If you're just defining class methods normally, stick to self.class_method_name because more people are likely to understand it. No need to bring in meta-syntax unless you expect your audience to understand it.

  • Imho, the best answer. However, it gives a non-subjective reason on that ruby have 2 syntax styles to define class method. – 18augst Sep 13 '14 at 20:33
22

As noted above, both styles seem to be equivalent, however using class << self allows one to mark class methods as private or protected. For example:

class UsingDefSelf
  def self.a; 'public class method'; end
  private
  def self.b; 'public class method!'; end
end

class UsingSingletonClass
  class << self
    def a; 'public class method'; end
    private
    def b; 'private class method'; end
  end
end

private only affects instance methods. Using the singleton class, we are defining instance methods of that class, which turn into class methods of the containing class!

We can also mark class methods as private with def self:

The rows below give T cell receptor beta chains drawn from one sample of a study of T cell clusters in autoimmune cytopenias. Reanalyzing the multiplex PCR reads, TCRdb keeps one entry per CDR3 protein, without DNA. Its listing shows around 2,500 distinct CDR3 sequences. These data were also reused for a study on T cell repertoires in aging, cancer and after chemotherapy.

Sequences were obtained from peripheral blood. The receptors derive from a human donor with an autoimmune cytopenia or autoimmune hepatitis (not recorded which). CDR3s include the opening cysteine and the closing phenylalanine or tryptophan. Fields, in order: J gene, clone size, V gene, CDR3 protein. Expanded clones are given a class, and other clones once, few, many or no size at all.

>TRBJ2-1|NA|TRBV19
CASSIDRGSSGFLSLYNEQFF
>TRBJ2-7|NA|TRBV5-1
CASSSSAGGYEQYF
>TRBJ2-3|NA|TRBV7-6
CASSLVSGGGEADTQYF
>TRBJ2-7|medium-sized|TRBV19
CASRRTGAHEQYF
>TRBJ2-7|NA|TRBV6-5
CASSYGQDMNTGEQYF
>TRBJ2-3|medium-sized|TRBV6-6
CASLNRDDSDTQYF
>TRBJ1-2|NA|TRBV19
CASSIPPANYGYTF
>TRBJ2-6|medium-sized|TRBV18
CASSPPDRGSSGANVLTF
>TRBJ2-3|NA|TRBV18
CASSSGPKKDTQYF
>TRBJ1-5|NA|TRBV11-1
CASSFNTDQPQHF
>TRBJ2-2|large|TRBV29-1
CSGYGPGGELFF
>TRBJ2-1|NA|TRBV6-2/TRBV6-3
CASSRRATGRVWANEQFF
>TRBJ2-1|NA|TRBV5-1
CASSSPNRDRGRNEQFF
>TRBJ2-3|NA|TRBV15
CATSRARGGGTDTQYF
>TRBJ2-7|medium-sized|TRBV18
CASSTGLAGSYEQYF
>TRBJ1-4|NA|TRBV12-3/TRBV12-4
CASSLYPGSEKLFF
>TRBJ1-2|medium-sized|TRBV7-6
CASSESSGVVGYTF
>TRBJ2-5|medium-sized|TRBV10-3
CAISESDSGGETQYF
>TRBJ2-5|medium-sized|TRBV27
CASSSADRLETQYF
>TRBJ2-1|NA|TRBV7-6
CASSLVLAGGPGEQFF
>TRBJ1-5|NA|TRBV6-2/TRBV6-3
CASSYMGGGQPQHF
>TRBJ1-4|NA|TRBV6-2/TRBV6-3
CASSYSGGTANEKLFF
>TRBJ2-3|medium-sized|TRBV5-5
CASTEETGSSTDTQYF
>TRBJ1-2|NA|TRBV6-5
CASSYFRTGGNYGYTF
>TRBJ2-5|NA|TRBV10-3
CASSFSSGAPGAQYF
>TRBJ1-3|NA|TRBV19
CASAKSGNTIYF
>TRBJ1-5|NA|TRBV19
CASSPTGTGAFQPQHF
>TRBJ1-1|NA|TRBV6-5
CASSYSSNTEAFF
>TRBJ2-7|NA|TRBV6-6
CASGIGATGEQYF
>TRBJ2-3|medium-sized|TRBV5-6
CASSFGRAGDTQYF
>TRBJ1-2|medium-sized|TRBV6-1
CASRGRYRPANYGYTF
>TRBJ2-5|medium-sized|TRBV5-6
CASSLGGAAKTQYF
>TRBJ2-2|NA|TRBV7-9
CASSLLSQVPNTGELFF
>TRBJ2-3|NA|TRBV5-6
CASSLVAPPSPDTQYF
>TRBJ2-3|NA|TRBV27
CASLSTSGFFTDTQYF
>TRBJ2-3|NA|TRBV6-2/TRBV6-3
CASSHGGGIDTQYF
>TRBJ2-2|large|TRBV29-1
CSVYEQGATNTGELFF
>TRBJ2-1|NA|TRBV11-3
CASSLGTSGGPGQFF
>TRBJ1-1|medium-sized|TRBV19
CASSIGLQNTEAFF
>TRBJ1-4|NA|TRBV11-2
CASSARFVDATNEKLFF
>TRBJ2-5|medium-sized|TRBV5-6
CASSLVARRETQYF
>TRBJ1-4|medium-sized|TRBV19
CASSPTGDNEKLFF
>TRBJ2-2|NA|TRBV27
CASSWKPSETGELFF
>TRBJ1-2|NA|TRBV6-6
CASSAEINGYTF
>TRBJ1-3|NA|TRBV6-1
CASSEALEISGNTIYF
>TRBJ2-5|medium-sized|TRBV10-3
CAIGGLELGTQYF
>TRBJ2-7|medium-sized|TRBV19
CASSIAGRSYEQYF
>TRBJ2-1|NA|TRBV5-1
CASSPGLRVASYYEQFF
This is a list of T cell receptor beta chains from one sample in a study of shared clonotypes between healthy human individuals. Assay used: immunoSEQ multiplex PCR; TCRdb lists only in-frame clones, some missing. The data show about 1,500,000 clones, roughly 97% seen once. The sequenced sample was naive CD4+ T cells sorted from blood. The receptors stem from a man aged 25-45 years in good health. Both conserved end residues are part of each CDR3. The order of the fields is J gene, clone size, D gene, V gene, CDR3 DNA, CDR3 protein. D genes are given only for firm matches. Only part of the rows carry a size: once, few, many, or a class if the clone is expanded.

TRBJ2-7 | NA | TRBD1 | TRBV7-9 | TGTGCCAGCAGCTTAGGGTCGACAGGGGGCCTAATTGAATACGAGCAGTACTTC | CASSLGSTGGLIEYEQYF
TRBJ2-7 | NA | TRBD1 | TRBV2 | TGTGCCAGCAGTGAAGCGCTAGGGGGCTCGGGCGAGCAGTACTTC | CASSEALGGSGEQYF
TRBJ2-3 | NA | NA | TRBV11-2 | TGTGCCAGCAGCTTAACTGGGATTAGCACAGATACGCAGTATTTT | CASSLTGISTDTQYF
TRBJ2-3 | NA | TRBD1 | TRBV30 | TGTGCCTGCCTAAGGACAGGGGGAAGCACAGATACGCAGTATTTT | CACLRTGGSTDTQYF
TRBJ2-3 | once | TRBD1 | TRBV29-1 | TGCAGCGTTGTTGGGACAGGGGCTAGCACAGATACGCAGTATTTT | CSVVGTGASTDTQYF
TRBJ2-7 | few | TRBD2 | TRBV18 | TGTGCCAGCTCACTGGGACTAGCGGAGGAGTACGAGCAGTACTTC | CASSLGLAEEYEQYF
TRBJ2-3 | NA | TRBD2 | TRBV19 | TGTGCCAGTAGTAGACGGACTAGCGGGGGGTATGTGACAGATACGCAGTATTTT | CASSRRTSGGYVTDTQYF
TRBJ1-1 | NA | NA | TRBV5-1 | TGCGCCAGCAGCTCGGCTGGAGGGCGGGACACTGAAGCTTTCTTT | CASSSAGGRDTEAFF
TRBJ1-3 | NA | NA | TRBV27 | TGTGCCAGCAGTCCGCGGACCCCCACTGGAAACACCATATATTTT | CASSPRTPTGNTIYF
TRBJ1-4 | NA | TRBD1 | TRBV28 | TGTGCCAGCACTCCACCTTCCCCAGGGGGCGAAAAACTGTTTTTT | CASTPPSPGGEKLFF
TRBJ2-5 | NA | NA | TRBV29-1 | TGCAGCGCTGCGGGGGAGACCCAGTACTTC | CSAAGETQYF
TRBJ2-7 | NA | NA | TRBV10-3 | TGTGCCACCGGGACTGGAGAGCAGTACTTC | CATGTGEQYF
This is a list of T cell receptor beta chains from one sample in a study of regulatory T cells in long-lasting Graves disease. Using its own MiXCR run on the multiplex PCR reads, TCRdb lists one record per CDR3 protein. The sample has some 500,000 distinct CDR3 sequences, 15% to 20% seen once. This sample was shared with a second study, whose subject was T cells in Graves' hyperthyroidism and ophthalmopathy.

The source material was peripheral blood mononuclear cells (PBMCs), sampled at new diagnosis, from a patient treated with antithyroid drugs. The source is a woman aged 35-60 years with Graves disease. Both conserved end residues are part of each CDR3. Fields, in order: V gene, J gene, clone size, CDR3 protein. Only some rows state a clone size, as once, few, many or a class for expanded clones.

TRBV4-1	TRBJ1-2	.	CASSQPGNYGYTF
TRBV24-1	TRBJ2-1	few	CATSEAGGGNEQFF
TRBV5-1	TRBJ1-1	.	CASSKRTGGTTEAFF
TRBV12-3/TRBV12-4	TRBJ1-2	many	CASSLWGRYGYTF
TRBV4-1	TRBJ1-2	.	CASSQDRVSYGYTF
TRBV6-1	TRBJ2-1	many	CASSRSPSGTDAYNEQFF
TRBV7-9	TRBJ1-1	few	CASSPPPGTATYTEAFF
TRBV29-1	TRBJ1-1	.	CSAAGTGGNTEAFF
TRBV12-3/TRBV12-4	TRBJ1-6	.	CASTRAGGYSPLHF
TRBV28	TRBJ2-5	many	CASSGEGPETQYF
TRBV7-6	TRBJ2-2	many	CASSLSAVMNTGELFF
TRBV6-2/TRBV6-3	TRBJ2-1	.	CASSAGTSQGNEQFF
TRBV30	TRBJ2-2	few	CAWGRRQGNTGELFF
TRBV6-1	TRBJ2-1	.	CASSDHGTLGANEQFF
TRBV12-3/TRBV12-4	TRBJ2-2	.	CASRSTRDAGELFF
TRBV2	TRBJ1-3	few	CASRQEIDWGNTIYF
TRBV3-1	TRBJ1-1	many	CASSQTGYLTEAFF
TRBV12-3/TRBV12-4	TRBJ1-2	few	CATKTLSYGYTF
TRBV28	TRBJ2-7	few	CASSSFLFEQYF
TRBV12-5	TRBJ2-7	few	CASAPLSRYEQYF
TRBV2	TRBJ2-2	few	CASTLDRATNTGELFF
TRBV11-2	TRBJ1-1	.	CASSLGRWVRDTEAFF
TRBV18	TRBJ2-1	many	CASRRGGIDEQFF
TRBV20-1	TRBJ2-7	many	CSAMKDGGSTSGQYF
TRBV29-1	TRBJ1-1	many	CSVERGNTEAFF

class UsingDefSelf
  def self.a; 'private class method'; end
  def self.b; 'private class method!'; end
  private_class_method :a, :b
  # In Ruby 2.1 there is an alternative syntax
  private_class_method def self.c; 'private class method!'; end
end

But we cannot mark them as protected, there is no protected_class_method. (However, since class is the only instance of its singletonclass, private class method and protected class methods are almost the same except their calling syntax is different.)

Also it is less easier than using class << self to mark private class methods, since you have to list all method names in private_class_method or prefix private_class_method to every private class method definition.

5

I assume that they think self.* is better because you can say for sure, it's a class or instance method, without having to scroll up and seaching this class << self string.